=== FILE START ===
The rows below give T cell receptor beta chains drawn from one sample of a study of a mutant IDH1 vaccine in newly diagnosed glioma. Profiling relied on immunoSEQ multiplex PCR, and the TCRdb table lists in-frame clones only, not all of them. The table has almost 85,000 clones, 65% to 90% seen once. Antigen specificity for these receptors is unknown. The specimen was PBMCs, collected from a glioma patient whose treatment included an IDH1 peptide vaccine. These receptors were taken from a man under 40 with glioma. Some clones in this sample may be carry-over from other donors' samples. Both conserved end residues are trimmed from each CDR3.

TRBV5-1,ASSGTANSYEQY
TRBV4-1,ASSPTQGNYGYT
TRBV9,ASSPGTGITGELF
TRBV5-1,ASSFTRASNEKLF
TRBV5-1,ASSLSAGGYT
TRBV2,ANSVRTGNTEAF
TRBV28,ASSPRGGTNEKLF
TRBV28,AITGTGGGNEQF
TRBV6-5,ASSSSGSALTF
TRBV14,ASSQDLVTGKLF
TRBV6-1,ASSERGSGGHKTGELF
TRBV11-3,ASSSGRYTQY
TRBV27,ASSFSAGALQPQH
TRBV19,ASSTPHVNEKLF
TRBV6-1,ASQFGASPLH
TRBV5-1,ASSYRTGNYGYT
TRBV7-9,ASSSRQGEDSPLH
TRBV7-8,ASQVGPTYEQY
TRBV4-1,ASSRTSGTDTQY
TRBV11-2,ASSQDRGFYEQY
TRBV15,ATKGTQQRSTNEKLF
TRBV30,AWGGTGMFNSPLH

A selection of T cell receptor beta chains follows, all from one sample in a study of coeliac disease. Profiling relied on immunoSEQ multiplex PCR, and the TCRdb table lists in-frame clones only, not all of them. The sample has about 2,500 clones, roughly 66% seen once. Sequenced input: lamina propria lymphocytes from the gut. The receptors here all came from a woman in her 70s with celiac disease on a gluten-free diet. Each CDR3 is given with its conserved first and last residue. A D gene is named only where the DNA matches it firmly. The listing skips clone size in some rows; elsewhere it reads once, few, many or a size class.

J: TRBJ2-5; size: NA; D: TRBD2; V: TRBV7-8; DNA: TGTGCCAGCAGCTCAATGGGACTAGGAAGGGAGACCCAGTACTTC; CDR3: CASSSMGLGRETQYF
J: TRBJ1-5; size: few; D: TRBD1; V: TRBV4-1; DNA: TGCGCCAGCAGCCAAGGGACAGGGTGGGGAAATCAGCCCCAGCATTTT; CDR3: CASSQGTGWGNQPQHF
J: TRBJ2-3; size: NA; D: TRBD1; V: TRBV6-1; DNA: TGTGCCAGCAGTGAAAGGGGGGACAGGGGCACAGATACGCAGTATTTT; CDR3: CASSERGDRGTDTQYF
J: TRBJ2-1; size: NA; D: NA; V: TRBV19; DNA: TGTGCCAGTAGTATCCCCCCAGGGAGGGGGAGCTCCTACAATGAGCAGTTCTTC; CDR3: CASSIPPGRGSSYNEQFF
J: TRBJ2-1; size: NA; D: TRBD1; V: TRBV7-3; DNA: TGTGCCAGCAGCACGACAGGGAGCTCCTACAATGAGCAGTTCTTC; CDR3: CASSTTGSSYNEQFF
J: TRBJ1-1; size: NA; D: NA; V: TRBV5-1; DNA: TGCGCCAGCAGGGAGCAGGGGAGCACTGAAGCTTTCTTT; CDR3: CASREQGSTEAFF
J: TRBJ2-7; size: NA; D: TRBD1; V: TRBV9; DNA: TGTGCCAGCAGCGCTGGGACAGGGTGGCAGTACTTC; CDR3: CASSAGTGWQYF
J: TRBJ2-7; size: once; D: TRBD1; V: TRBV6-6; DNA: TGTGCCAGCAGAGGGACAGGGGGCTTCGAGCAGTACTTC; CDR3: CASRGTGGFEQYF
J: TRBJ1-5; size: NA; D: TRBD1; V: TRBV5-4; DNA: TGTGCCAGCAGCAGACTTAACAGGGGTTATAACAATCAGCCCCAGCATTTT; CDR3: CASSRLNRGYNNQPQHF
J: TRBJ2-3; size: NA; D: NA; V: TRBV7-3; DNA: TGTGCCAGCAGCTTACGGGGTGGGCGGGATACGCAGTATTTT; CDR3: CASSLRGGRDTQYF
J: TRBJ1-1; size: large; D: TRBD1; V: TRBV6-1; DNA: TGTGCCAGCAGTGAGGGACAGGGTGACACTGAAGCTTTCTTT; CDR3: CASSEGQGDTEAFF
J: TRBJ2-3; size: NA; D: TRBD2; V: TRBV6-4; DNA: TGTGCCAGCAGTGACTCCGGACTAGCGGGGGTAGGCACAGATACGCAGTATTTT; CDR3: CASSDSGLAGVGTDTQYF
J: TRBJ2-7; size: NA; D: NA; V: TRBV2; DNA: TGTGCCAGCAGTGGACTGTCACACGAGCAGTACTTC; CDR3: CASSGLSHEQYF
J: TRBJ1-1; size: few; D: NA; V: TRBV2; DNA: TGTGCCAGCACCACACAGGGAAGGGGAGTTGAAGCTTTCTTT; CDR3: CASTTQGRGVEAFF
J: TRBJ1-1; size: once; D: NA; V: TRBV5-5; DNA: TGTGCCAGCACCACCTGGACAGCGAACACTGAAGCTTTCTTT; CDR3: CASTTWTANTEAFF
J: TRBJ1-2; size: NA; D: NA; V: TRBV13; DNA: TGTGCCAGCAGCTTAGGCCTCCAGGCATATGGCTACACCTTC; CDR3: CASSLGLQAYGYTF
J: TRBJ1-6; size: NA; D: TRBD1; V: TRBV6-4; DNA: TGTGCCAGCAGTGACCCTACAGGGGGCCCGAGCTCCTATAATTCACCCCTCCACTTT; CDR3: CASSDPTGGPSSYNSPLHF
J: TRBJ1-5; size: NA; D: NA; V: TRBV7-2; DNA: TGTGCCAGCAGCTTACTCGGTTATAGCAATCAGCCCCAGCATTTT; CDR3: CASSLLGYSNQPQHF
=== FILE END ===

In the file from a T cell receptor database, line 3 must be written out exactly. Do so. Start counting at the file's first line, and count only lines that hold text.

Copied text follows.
TRBV4-1,ASSPTQGNYGYT